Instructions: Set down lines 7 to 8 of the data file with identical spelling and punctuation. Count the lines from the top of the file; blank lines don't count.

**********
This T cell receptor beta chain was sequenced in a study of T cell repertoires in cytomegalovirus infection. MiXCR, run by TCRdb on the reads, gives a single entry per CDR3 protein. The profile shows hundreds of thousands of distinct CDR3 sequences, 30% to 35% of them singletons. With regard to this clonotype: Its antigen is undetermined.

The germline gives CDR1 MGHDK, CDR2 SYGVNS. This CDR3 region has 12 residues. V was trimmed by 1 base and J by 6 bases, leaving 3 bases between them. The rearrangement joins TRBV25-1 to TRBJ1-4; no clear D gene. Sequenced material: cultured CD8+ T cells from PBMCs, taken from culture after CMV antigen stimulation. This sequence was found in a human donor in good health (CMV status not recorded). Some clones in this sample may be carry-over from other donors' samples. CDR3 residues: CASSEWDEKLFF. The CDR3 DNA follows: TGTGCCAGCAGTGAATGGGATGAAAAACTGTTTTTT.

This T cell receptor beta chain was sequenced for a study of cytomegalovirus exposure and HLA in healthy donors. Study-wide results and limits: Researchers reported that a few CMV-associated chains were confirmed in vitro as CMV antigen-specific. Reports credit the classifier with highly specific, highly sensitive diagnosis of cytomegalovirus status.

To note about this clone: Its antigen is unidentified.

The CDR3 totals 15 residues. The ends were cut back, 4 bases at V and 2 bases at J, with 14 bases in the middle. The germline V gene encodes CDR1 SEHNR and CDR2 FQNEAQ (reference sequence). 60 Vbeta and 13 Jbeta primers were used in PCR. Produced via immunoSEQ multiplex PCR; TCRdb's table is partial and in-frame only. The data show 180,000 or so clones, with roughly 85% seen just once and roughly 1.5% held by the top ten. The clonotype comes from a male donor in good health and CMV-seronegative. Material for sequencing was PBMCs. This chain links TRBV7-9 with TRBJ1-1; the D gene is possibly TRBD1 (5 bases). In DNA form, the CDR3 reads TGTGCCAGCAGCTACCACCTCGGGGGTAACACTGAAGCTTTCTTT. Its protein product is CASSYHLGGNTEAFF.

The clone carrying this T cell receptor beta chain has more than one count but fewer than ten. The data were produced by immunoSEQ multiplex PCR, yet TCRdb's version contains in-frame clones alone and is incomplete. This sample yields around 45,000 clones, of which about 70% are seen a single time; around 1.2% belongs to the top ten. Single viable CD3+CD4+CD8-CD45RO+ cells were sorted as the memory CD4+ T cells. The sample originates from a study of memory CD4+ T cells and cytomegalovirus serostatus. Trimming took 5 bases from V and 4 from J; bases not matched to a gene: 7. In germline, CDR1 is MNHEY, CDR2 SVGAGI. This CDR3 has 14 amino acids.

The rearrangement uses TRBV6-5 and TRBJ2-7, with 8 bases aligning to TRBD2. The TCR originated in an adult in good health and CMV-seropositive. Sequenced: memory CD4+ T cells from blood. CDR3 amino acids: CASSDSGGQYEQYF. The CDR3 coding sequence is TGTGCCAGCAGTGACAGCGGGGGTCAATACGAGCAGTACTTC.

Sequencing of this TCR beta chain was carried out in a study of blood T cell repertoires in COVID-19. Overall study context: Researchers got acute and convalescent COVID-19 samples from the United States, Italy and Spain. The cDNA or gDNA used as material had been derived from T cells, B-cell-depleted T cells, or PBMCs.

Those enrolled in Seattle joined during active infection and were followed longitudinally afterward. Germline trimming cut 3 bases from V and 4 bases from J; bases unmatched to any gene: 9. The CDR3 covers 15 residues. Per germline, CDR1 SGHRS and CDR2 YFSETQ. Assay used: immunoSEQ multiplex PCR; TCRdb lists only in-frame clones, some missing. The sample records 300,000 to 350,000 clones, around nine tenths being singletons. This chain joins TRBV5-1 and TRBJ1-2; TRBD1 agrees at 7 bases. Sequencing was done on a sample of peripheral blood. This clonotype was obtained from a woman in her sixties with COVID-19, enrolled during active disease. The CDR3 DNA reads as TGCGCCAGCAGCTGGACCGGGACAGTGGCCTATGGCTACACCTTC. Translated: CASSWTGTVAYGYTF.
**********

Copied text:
The rearrangement uses TRBV6-5 and TRBJ2-7, with 8 bases aligning to TRBD2. The TCR originated in an adult in good health and CMV-seropositive. Sequenced: memory CD4+ T cells from blood. CDR3 amino acids: CASSDSGGQYEQYF. The CDR3 coding sequence is TGTGCCAGCAGTGACAGCGGGGGTCAATACGAGCAGTACTTC.

Sequencing of this TCR beta chain was carried out in a study of blood T cell repertoires in COVID-19. Overall study context: Researchers got acute and convalescent COVID-19 samples from the United States, Italy and Spain. The cDNA or gDNA used as material had been derived from T cells, B-cell-depleted T cells, or PBMCs.